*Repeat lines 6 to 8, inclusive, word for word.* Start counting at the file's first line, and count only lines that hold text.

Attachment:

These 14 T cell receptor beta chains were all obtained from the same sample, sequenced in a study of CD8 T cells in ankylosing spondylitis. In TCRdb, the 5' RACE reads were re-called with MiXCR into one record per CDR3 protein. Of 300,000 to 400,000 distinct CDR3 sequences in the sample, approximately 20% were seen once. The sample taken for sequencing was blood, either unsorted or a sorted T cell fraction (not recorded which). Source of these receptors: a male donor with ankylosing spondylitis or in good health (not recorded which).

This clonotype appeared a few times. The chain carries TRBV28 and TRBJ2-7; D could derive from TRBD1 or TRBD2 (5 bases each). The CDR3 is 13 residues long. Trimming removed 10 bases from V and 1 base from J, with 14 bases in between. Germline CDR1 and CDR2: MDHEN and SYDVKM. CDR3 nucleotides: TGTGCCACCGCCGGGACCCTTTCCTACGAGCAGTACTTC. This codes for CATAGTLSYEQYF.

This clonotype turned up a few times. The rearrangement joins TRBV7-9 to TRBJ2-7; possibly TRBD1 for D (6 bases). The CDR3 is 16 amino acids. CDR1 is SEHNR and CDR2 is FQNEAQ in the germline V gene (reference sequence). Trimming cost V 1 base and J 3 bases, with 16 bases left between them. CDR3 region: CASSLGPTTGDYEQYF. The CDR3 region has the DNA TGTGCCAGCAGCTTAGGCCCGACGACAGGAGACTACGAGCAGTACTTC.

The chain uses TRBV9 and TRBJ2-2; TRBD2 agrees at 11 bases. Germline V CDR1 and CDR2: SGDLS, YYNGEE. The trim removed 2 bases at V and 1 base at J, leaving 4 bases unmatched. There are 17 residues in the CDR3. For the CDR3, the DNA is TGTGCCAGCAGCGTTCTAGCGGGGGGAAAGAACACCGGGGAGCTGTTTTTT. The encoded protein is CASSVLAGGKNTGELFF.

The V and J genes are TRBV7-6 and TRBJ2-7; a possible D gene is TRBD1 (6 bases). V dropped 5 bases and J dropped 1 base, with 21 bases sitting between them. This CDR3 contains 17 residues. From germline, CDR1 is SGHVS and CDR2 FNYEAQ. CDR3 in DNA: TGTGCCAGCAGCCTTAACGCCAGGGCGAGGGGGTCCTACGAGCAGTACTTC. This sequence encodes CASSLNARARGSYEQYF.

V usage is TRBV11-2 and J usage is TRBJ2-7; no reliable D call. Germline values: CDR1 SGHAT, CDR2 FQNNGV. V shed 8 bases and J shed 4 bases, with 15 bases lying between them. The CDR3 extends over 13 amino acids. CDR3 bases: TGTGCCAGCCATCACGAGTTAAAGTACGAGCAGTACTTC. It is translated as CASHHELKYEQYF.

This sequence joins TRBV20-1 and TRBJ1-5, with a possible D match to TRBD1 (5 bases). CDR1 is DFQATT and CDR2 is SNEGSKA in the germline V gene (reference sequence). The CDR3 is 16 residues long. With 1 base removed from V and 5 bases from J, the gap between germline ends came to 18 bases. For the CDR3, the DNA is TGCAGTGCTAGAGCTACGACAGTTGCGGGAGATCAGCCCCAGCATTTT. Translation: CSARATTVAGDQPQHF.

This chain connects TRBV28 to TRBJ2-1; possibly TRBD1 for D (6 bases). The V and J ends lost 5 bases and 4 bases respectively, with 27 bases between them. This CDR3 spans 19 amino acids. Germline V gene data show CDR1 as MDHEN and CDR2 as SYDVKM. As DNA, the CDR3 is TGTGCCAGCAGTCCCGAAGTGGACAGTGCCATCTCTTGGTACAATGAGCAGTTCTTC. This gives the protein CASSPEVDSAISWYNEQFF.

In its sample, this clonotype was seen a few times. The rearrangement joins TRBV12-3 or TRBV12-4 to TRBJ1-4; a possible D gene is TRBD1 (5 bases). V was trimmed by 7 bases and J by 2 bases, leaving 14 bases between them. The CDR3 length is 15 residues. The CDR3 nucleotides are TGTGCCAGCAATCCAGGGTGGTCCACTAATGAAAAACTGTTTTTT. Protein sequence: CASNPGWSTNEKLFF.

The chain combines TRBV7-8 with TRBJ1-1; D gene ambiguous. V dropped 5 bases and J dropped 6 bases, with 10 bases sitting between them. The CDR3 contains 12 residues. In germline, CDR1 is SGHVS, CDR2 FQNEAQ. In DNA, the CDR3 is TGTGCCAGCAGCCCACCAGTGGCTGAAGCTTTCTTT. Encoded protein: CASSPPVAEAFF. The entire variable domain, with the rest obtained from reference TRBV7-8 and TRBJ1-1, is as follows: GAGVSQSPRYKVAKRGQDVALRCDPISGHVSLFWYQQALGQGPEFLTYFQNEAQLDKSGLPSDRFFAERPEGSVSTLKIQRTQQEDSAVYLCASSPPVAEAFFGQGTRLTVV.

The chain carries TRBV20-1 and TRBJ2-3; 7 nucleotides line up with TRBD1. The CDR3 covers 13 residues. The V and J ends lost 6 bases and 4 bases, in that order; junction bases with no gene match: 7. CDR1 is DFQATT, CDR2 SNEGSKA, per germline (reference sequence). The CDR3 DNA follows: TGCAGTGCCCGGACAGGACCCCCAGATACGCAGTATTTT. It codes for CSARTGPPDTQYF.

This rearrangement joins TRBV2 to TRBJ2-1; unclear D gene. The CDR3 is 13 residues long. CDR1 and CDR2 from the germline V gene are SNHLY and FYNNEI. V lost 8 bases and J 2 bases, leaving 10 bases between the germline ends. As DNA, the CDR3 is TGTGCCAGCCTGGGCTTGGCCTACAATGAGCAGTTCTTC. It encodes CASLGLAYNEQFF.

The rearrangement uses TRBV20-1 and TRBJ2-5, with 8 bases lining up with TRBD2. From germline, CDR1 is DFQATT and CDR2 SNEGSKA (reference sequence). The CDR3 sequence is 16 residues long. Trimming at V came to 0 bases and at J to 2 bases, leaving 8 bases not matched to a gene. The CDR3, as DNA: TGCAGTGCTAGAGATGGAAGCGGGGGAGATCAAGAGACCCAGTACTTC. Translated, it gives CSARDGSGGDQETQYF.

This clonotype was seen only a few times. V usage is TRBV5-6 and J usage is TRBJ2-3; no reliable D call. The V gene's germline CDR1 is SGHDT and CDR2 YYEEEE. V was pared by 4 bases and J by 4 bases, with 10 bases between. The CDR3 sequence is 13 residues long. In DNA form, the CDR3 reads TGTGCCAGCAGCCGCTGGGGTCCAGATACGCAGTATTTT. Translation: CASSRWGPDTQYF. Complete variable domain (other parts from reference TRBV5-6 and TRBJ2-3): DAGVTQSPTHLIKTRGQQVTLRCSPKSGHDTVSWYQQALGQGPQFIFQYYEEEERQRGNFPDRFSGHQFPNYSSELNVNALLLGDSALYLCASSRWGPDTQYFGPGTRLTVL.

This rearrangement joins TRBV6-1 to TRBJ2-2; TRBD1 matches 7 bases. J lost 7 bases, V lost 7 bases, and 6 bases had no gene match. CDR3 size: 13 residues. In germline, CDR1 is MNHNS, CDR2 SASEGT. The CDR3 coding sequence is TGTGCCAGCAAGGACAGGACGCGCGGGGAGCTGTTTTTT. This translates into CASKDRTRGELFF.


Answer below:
V usage is TRBV11-2 and J usage is TRBJ2-7; no reliable D call. Germline values: CDR1 SGHAT, CDR2 FQNNGV. V shed 8 bases and J shed 4 bases, with 15 bases lying between them. The CDR3 extends over 13 amino acids. CDR3 bases: TGTGCCAGCCATCACGAGTTAAAGTACGAGCAGTACTTC. It is translated as CASHHELKYEQYF.

This sequence joins TRBV20-1 and TRBJ1-5, with a possible D match to TRBD1 (5 bases). CDR1 is DFQATT and CDR2 is SNEGSKA in the germline V gene (reference sequence). The CDR3 is 16 residues long. With 1 base removed from V and 5 bases from J, the gap between germline ends came to 18 bases. For the CDR3, the DNA is TGCAGTGCTAGAGCTACGACAGTTGCGGGAGATCAGCCCCAGCATTTT. Translation: CSARATTVAGDQPQHF.

This chain connects TRBV28 to TRBJ2-1; possibly TRBD1 for D (6 bases). The V and J ends lost 5 bases and 4 bases respectively, with 27 bases between them. This CDR3 spans 19 amino acids. Germline V gene data show CDR1 as MDHEN and CDR2 as SYDVKM. As DNA, the CDR3 is TGTGCCAGCAGTCCCGAAGTGGACAGTGCCATCTCTTGGTACAATGAGCAGTTCTTC. This gives the protein CASSPEVDSAISWYNEQFF.